Company Store Redux – Nick Krafft at Open Economics sends us to this IMF working paper by Michael Kumhof and Romain Ranciere, “Inequality, Leverage, and Crises.” In it, the authors develop a model in which income inequality gives rise to different preferences and behaviors within two income groups: workers and investors.  The impacts of the two groups’ preferences and behaviors play out differently depending which group is favored in terms of bargaining power within an economy. In the United States, where rising income inequality has been accompanied by erosion of labor union membership and political power and a rise in the political influence of financial and commercial interests, it’s no surprise that bargaining power has favored so-called "investors." Kumhof and Ranciere note that as income inequality has grown in the US, it has fueled a recirculating flow of borrowing by working and middle class families and lending by the "investor" class, borrowing that has been necessary to maintain working and middle class consumption as real working and middle class incomes have stagnated or fallen: Kumhof and Ranciere’s paper is chock full of interesting and thought provoking insights into the dynamics of income inequality and the economic fragility it induces, but I want to highlight one particular aspect of it that really crystallized as I read their paper. Our current situation in which 5% of the population captures and owns a disproportionate share of national output, which it then lends to the teeming masses whose share of output has been stagnant or dwindling, is really just a new variant of the company store.

RealClearPolitics – Video – Sen. Sanders To Rich "Crybabies": "When Is Enough, Enough?" – Sen. Bernie Sanders (I-Vermont), a socialist, said "greed is like an addiction" and compares it to heroin and nicotine. "This reckless uncontrollable greed is like a disease," Sanders said. Sanders asks how can anyone be proud to call themselves a "multimillionaire?"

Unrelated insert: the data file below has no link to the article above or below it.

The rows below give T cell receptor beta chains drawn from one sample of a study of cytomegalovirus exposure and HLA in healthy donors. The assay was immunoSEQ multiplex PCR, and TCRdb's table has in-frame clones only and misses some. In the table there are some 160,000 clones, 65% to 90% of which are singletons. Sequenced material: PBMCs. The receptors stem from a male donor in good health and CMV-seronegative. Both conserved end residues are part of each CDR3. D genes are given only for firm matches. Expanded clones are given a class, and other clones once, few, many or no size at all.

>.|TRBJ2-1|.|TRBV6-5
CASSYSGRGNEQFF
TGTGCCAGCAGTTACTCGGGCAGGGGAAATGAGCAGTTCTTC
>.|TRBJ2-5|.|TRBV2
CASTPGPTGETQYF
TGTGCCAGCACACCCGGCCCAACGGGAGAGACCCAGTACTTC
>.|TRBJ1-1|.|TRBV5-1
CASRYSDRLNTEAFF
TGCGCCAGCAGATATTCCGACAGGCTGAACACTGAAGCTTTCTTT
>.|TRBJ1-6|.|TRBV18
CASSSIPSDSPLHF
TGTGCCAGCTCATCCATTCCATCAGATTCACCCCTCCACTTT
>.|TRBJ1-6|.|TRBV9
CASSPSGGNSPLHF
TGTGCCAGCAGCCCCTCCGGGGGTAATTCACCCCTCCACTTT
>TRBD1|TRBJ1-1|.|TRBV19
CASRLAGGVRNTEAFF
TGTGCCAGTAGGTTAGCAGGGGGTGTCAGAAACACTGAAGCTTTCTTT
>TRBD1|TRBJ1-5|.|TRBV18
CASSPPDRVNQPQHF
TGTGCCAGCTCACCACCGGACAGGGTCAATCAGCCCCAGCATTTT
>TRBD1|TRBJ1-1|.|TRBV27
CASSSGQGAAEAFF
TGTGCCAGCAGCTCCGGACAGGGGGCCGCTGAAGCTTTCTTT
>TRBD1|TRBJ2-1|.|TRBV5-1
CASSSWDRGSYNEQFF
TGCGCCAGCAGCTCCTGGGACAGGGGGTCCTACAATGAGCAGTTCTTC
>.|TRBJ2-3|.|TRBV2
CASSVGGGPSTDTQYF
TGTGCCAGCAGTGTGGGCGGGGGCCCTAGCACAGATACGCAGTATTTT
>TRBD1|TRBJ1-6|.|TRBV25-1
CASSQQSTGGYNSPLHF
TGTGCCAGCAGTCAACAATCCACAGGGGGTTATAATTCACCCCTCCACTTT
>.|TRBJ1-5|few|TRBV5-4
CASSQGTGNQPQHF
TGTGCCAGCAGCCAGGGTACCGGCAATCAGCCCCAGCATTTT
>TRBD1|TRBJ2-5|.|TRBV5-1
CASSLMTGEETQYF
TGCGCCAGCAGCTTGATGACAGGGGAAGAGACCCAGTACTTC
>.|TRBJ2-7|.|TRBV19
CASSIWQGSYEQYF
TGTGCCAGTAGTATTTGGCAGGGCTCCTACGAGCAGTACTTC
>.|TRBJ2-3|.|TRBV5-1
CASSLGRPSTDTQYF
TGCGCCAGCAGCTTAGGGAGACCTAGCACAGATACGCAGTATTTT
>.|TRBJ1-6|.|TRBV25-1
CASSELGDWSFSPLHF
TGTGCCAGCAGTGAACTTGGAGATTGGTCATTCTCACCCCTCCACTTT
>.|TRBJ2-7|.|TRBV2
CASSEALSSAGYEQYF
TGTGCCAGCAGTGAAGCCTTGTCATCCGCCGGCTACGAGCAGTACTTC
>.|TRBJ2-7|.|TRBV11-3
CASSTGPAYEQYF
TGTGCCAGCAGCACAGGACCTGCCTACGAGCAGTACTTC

Tax Cuts Are Theft – Conservatives like to say that taxes are theft. In fact it is tax cuts that are theft because they break a long-standing contract.  The American Social Contract: We, the People built our democracy and the empowerment and protections it bestows. We built the infrastructure, schools and all of the public structures, laws, courts, monetary system, etc. that enable enterprise to prosper. That prosperity is the bounty of our democracy and by contract it is supposed to be shared and reinvested. That is the contract. Our system enables some people to become wealthy but all of us are supposed to benefit from this system. Why else would We, the People have set up this system, if not for the benefit of We, the People? The American Social Contract is supposed to work like this diagram:

Ezra Klein – Column: Six lessons from the tax deal – In Washington, the temperature dipped into the 20s this week, which is evidently the point when hell freezes over: President Obama reached an agreement on the Bush tax cuts with the Republican Senate leader who said "the single most important thing we want to achieve is for President Obama to be a one-term president." Sen. Bernie Sanders, a socialist from Vermont, and Sen. Jim DeMint, an arch-conservative from South Carolina, threatened to filibuster the agreement. Liberal Democrats said they’d prefer a permanent extension of most of the tax cuts, and the architect of those cuts said the country couldn’t afford anything more than a temporary extension. It’s been a little confusing. But it’s also been clarifying. The tax-cut deal, in which the Republicans will give the White House about $300 billion in stimulus in return for the White House giving Republicans about $130 billion in tax cuts for the wealthiest Americans, laid bare some old and new realities of how Washington works – and doesn’t work – right now. It’s worth going through them one by one.